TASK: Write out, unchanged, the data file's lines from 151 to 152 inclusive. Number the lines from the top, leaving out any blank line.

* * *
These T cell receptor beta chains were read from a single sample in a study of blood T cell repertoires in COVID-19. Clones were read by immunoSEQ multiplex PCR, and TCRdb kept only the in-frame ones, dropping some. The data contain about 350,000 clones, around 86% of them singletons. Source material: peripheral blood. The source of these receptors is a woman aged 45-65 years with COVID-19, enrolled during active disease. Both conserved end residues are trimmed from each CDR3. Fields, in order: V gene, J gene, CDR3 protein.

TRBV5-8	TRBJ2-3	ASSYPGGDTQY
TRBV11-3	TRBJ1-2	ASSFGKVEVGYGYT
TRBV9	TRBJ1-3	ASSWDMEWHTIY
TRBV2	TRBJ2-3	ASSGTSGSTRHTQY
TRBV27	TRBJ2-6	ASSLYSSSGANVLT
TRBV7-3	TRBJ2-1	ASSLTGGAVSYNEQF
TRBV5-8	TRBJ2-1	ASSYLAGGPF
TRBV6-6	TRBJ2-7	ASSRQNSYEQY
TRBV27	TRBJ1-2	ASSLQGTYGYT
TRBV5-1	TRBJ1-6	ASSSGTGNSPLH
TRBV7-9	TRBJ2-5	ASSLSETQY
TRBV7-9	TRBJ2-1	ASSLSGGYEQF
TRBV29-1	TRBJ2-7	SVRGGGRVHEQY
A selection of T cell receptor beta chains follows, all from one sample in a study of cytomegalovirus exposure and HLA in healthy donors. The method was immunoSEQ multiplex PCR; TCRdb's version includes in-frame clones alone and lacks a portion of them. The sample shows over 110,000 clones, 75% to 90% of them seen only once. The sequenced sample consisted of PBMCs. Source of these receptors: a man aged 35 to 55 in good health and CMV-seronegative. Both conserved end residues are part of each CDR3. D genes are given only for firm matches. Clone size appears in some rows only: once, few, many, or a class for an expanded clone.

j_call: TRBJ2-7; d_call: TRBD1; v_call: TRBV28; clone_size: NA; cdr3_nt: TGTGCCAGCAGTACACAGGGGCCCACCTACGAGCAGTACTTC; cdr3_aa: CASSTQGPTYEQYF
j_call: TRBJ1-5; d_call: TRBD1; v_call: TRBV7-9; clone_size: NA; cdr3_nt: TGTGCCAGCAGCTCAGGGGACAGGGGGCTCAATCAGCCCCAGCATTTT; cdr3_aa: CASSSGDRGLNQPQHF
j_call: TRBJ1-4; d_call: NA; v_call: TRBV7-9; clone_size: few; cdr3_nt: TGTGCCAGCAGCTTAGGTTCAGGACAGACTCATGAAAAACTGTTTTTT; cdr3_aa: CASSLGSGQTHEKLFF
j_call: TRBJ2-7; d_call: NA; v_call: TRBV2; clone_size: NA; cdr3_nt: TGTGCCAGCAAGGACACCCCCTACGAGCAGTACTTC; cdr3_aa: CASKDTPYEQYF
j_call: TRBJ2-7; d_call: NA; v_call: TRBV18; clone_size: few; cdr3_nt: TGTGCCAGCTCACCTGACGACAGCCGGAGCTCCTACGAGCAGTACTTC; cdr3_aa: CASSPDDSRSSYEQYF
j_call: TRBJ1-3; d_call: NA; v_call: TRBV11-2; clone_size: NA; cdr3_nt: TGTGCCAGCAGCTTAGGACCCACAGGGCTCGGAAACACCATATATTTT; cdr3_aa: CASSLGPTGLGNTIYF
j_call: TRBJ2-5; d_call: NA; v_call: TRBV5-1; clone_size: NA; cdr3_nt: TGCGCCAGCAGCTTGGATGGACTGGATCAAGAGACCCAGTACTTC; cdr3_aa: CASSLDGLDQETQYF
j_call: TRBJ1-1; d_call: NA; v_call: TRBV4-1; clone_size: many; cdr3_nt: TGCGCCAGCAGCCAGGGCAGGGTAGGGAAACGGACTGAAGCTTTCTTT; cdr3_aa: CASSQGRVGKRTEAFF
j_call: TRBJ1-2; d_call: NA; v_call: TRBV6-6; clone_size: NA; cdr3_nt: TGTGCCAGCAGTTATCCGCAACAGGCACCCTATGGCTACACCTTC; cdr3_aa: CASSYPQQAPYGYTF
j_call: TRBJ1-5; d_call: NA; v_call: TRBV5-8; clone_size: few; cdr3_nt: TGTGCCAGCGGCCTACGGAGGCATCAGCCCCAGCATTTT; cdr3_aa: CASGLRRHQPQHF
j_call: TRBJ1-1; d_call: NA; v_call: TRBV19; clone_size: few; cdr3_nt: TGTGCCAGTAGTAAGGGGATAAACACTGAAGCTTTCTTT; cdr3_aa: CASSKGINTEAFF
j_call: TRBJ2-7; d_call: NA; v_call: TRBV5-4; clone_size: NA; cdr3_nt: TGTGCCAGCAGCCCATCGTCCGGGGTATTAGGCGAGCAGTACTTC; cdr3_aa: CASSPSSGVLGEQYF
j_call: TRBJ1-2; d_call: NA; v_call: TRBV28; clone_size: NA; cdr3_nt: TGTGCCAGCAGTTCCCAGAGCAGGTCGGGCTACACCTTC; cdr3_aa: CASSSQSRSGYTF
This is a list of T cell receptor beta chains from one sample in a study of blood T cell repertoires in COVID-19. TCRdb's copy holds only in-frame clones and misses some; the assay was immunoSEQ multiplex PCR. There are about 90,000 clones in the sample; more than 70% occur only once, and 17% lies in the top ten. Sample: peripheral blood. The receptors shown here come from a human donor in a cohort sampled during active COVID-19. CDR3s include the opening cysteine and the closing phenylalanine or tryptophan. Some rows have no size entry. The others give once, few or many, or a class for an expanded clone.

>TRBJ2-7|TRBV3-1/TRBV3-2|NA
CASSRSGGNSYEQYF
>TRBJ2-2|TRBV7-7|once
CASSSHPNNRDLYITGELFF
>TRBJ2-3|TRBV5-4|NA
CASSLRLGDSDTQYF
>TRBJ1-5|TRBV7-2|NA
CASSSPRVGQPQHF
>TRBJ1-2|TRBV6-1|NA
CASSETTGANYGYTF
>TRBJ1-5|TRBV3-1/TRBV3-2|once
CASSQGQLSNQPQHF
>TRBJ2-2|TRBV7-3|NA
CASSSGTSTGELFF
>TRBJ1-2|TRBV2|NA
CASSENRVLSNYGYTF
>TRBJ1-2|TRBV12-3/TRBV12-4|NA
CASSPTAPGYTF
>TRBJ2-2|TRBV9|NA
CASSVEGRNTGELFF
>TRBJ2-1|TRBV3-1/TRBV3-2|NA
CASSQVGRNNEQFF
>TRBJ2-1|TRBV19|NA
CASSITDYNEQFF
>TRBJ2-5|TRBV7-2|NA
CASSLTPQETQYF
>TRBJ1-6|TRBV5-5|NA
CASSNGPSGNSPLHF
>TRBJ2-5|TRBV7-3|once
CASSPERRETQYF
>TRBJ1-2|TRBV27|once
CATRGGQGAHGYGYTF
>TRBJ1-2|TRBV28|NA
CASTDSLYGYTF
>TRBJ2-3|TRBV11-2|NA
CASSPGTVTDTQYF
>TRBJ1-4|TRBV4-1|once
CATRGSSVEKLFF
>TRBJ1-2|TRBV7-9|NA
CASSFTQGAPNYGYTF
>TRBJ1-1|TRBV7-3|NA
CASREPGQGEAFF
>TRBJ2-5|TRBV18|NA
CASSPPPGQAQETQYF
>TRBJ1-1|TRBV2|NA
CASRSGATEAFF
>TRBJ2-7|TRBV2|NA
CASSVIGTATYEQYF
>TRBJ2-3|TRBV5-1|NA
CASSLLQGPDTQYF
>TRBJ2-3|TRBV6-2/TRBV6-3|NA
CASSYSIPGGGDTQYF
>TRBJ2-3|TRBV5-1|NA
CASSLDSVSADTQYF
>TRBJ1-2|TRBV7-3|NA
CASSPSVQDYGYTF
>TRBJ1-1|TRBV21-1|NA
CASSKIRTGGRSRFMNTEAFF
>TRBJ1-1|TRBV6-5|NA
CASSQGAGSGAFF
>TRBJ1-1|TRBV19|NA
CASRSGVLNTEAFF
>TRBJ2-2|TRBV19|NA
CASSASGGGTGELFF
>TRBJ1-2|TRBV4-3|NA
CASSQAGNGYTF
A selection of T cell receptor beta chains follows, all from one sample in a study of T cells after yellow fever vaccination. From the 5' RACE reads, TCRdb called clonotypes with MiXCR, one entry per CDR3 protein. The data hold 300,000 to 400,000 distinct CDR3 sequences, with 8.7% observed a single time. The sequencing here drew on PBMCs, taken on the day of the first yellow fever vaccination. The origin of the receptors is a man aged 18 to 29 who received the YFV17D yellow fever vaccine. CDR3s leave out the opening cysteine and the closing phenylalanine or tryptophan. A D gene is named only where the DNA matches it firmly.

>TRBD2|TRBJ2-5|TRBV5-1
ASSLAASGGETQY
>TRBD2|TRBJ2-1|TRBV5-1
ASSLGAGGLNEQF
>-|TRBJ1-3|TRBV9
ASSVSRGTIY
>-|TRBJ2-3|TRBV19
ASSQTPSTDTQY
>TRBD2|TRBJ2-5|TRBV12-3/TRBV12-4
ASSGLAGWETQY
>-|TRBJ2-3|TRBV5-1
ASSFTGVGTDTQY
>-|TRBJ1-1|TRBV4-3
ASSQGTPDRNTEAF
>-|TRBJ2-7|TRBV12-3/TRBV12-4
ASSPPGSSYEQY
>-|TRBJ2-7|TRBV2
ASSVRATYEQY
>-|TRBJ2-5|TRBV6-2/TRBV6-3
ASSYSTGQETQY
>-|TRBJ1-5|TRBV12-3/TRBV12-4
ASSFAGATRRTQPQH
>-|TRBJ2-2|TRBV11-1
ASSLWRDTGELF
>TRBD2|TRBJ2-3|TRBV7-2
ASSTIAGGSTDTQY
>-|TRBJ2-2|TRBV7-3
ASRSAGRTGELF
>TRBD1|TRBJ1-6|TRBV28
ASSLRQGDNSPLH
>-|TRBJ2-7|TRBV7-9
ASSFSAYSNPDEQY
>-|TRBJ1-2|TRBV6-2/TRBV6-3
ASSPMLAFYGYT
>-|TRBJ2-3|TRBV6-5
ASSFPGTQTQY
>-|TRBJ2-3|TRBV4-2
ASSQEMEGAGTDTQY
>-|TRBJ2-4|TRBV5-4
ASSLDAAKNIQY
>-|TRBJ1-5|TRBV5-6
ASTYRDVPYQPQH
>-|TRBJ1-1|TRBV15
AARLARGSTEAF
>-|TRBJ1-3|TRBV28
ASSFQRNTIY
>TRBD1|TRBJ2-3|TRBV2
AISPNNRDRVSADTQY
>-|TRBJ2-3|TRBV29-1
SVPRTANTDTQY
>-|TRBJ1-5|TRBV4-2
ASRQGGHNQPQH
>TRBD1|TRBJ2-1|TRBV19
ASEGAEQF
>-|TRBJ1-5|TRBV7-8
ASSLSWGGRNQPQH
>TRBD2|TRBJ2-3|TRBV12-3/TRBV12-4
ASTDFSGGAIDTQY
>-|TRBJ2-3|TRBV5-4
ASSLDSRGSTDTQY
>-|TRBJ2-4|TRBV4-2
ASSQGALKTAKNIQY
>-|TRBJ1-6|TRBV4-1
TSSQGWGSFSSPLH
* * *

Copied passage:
>-|TRBJ1-5|TRBV7-8
ASSLSWGGRNQPQH